It is understandable why TrueCrypt doesn't do this (because it has to guess a number of times with various combinations of hashes, algorithm combinations, and header variations before it can mount a volume), but for something that it doesn't matter if it is obviously encrypted (where it can have an obvious header), this should be an option available.

Really? (0)

Anonymous Coward | more than 3 years ago | (#33761206)

What was the code? 1, 2, 3, 4, 5?

Re:Really? (-1)

Anonymous Coward | more than 3 years ago | (#33761290)

1-2-3-4-5?That'sthestupidestcombinationI'veeverheardofinmylife!That'sthekindathinganidiotwouldhaveonhisluggage!1,2,3,4,5?That'samazing!I'vegotthesamecombinationonmyluggage!

haha! (-1)

Anonymous Coward | more than 3 years ago | (#33761220)

haha! /nelson

why was it easier? (2, Insightful)

Mike Davi Kristopeit (1913240) | more than 3 years ago | (#33761252)

was the encryption scheme weaker, or were disgruntled RIM employees more willing to hand over the keys than disgruntled apple employees?

Re:why was it easier? (0)

Anonymous Coward | more than 3 years ago | (#33761490)

Good question. If only there was some sort of thing in the summary you could click on that would give more information.

Re:why was it easier? (-1, Offtopic)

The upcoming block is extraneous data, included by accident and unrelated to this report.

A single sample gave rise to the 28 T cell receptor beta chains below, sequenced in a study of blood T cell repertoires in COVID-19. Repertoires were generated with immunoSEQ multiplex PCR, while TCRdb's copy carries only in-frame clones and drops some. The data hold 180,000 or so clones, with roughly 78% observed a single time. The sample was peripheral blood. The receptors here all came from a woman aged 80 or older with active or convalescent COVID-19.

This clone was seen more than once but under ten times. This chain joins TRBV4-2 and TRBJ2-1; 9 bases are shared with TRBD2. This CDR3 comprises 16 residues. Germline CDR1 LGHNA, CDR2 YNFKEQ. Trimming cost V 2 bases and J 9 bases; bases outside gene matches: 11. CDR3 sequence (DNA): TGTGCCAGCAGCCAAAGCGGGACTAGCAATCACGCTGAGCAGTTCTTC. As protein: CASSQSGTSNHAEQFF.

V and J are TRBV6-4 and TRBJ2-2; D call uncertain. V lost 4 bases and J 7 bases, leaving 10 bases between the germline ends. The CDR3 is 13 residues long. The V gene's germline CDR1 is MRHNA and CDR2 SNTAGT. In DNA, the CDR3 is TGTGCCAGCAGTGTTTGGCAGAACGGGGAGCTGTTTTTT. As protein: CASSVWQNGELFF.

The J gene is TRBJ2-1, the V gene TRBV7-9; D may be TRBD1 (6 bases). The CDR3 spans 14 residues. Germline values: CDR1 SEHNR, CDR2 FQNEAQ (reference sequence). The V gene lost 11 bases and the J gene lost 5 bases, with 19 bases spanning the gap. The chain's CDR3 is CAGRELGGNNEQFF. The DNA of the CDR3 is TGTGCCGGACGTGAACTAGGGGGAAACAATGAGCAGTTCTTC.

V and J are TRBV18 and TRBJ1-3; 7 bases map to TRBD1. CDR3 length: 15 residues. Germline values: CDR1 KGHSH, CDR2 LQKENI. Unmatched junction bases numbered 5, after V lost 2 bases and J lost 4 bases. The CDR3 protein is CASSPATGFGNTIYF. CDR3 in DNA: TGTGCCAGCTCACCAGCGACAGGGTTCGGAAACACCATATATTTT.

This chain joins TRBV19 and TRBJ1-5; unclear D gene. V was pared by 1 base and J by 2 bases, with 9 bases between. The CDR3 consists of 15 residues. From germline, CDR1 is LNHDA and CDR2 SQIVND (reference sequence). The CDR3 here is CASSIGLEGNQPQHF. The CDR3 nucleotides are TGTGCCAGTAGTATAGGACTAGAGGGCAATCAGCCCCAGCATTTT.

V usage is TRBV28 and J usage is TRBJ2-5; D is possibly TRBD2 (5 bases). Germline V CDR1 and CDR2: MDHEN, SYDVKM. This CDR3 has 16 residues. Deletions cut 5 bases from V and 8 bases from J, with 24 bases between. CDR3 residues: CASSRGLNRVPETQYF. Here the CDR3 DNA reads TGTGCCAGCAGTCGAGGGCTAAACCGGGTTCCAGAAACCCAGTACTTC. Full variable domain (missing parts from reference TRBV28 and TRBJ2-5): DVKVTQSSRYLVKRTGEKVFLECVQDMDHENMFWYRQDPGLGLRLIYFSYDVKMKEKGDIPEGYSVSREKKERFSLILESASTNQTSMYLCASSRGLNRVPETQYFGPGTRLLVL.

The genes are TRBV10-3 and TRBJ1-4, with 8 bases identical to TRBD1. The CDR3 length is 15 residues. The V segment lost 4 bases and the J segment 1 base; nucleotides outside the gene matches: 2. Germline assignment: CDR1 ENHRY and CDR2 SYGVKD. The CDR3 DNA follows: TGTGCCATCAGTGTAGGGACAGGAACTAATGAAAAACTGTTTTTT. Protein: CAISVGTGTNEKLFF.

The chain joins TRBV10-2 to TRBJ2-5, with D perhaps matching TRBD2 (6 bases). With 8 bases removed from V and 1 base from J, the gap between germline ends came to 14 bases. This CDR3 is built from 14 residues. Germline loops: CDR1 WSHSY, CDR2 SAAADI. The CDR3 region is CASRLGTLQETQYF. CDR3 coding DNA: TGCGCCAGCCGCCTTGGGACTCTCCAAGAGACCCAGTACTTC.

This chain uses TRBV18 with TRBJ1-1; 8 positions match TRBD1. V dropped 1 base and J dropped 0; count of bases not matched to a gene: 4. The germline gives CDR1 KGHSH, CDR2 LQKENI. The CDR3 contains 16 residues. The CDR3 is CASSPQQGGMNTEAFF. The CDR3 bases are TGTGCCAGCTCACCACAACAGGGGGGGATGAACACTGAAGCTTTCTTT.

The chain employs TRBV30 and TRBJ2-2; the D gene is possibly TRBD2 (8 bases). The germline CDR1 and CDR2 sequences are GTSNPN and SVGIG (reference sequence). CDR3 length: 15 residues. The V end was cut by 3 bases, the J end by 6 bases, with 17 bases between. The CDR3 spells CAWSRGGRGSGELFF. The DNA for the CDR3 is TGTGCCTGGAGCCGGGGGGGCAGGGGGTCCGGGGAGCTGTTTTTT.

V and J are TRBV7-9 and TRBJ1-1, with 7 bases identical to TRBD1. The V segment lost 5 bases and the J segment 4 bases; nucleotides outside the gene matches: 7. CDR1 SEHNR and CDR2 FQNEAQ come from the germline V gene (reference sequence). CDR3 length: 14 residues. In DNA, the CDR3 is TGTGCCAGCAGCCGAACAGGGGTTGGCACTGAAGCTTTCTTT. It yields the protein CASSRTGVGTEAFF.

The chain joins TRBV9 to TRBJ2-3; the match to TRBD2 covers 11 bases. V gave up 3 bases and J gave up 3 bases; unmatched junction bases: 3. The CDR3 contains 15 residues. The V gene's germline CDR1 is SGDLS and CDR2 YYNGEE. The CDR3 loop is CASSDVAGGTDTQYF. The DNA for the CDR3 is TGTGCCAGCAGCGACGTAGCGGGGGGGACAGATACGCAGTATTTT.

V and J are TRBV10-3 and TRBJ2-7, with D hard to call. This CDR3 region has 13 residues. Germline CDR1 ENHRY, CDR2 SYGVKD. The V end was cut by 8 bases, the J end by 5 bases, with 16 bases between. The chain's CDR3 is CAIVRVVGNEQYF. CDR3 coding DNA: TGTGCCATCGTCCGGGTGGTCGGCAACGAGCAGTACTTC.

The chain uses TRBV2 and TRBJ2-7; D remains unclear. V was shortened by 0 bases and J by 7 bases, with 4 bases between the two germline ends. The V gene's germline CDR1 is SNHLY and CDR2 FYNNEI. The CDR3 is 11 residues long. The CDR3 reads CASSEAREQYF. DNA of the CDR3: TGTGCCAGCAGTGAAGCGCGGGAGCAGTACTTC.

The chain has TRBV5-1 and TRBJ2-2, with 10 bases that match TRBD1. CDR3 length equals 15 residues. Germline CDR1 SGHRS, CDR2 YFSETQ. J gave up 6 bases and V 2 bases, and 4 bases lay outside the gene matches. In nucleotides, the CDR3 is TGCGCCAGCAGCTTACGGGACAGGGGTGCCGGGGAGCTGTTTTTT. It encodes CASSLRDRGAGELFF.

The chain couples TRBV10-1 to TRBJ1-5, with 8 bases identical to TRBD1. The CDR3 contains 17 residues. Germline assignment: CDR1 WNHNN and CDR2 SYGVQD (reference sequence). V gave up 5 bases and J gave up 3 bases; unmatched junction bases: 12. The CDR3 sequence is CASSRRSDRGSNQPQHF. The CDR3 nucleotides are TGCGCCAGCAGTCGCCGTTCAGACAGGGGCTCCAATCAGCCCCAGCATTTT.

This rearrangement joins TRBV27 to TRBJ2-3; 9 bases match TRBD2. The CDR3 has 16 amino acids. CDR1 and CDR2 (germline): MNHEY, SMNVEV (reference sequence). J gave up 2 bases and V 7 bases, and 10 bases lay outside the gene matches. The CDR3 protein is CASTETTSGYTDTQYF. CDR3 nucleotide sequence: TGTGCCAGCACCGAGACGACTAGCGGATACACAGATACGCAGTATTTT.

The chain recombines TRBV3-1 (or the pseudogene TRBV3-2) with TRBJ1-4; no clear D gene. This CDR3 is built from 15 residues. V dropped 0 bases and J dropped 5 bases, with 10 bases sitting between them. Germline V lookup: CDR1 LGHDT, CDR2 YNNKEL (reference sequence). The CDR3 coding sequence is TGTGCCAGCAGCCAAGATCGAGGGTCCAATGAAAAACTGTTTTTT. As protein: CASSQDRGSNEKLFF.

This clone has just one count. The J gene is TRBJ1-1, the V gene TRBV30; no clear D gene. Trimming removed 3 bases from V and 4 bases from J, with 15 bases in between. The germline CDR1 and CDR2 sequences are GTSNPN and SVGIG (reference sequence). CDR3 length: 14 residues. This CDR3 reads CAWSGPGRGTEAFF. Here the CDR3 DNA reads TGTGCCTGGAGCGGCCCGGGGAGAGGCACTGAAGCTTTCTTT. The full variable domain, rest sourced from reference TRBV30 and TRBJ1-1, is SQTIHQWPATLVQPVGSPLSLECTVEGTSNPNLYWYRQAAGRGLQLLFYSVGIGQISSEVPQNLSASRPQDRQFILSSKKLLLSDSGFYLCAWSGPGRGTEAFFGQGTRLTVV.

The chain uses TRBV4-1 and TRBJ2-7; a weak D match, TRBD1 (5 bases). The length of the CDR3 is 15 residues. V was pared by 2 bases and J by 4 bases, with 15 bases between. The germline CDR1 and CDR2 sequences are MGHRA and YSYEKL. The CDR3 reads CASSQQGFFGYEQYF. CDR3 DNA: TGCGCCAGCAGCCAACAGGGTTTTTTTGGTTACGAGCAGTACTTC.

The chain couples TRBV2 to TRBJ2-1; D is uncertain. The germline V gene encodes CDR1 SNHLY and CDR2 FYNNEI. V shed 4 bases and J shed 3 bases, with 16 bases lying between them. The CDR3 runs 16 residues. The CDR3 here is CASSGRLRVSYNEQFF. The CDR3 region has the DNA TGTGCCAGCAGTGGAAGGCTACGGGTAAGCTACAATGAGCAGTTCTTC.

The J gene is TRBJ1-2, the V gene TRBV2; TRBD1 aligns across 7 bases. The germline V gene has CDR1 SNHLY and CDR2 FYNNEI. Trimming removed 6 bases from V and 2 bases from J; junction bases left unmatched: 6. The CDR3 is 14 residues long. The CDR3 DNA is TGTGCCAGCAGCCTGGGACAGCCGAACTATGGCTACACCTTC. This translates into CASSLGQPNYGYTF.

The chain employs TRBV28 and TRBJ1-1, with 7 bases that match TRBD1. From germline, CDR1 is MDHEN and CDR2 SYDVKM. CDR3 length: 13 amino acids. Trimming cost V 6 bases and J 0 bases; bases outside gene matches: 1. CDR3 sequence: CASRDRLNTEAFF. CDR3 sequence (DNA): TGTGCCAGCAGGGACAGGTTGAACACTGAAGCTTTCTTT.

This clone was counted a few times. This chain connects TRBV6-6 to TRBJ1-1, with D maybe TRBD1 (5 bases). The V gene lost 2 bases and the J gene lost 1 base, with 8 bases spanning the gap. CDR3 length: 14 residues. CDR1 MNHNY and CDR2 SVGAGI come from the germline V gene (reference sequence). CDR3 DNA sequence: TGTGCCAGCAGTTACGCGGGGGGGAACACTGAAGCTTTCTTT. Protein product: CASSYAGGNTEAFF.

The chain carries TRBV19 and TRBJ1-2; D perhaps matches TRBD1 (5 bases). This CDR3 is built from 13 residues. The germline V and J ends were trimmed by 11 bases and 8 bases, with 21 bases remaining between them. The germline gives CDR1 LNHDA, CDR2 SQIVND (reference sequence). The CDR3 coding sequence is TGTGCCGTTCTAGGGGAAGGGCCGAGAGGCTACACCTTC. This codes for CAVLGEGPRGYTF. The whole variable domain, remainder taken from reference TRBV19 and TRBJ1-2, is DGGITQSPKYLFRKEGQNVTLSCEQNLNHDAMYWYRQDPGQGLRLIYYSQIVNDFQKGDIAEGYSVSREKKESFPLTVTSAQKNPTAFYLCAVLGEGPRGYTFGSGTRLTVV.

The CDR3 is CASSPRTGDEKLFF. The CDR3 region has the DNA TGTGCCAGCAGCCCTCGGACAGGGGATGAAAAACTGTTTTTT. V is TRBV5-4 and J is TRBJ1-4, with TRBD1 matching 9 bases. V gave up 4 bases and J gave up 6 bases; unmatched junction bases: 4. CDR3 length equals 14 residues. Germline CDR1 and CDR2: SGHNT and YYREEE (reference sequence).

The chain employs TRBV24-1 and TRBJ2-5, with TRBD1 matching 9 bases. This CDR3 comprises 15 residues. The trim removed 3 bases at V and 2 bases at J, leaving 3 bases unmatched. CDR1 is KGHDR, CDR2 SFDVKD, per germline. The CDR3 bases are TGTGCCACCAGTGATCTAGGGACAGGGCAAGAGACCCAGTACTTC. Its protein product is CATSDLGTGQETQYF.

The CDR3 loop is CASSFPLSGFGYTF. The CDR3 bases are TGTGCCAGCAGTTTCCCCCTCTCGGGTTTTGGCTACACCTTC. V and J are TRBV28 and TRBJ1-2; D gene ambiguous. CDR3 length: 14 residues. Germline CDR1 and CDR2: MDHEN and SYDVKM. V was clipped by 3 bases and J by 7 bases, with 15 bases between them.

Fantastic Lad (198284) | more than 3 years ago | (#33761498)

was the encryption scheme weaker, or were disgruntled RIM employees more willing to hand over the keys than disgruntled apple employees?

I was going to say something about some secret service handing them over in the interests of further locking down the public in fear-mode in order to justify the sale of more human rights at fire-sale prices. After all, we've been primed with several bits of knowledge, (Obama uses a Blackberry! Russians Under The Bed are back in vogue!).

I mean, doesn't the CIA (or whoever) require a backdoor key? Don't they have the technology to break any public encryption at will? Of course they do!

This is all about population culling. That's what this phony war on terror is all about. Ramming this awful police state into place asap. Do you think they're not going to USE that police state? Of course they are. Those empty camps aren't going to be empty much longer.

Jeez. When Jon Stewart has obviously been cowed into submission, you know the end is near.

-FL

Re:why was it easier? (0)

Anonymous Coward | more than 3 years ago | (#33761528)

RIM used no key strengthening [wikipedia.org] which makes cracking the password used for backups very efficient. Usually, you're supposed to do tons of stuff to a password before it becomes a cryptographic key (e.g. hash it thousands of times), such that generating the key for one password takes a split second, but testing passwords en masse becomes impractical. They used the right algorithm, but set the number of iterations at 1, i.e., no strengthening.

They're apparently using a well-known algorithm (PBKDF2 [wikipedia.org]), which is specified to require a large number of iterations, and yet they're doing only one. I'm not a fan of conspiracy theories, but I would consider the possibility that this is a deliberate weakness/backdoor. Either that or someone at RIM is seriously incompetent.